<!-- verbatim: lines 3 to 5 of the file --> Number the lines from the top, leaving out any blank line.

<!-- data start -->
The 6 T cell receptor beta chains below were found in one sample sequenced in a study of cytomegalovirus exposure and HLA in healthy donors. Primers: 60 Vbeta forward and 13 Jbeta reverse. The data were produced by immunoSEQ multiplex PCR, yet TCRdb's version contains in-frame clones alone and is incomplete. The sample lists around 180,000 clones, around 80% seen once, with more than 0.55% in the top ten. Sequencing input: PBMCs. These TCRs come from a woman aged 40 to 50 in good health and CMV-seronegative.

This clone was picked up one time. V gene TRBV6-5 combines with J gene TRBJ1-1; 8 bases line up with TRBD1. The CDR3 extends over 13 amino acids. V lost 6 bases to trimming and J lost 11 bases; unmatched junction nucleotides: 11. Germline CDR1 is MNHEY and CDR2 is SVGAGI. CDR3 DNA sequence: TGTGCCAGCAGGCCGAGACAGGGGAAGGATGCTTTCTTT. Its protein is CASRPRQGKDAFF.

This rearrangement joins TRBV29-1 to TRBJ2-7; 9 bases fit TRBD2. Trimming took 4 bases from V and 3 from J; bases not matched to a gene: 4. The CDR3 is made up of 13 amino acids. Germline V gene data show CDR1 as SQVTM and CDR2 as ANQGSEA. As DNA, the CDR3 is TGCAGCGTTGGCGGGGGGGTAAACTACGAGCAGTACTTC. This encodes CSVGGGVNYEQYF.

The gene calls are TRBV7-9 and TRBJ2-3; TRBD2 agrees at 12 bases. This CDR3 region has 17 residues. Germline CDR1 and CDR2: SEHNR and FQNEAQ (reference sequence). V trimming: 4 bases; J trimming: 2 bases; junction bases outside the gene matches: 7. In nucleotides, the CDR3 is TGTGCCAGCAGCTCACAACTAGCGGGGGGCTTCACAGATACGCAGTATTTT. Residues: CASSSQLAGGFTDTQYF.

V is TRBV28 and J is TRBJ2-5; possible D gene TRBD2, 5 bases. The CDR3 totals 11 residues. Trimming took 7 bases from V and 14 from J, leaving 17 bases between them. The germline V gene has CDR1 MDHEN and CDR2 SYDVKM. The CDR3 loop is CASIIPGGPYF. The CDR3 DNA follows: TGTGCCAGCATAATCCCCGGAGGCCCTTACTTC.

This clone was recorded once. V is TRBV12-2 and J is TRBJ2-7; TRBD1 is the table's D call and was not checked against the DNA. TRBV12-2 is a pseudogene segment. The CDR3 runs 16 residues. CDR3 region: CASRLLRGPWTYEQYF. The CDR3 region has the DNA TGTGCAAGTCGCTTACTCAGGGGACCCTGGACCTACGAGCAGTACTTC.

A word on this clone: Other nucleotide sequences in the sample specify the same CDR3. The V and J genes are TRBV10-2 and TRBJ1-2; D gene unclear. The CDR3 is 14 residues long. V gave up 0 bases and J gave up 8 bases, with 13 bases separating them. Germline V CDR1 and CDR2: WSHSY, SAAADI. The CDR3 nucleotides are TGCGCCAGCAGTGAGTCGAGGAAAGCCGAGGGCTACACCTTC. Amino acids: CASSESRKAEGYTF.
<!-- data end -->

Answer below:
This rearrangement joins TRBV29-1 to TRBJ2-7; 9 bases fit TRBD2. Trimming took 4 bases from V and 3 from J; bases not matched to a gene: 4. The CDR3 is made up of 13 amino acids. Germline V gene data show CDR1 as SQVTM and CDR2 as ANQGSEA. As DNA, the CDR3 is TGCAGCGTTGGCGGGGGGGTAAACTACGAGCAGTACTTC. This encodes CSVGGGVNYEQYF.

The gene calls are TRBV7-9 and TRBJ2-3; TRBD2 agrees at 12 bases. This CDR3 region has 17 residues. Germline CDR1 and CDR2: SEHNR and FQNEAQ (reference sequence). V trimming: 4 bases; J trimming: 2 bases; junction bases outside the gene matches: 7. In nucleotides, the CDR3 is TGTGCCAGCAGCTCACAACTAGCGGGGGGCTTCACAGATACGCAGTATTTT. Residues: CASSSQLAGGFTDTQYF.

V is TRBV28 and J is TRBJ2-5; possible D gene TRBD2, 5 bases. The CDR3 totals 11 residues. Trimming took 7 bases from V and 14 from J, leaving 17 bases between them. The germline V gene has CDR1 MDHEN and CDR2 SYDVKM. The CDR3 loop is CASIIPGGPYF. The CDR3 DNA follows: TGTGCCAGCATAATCCCCGGAGGCCCTTACTTC.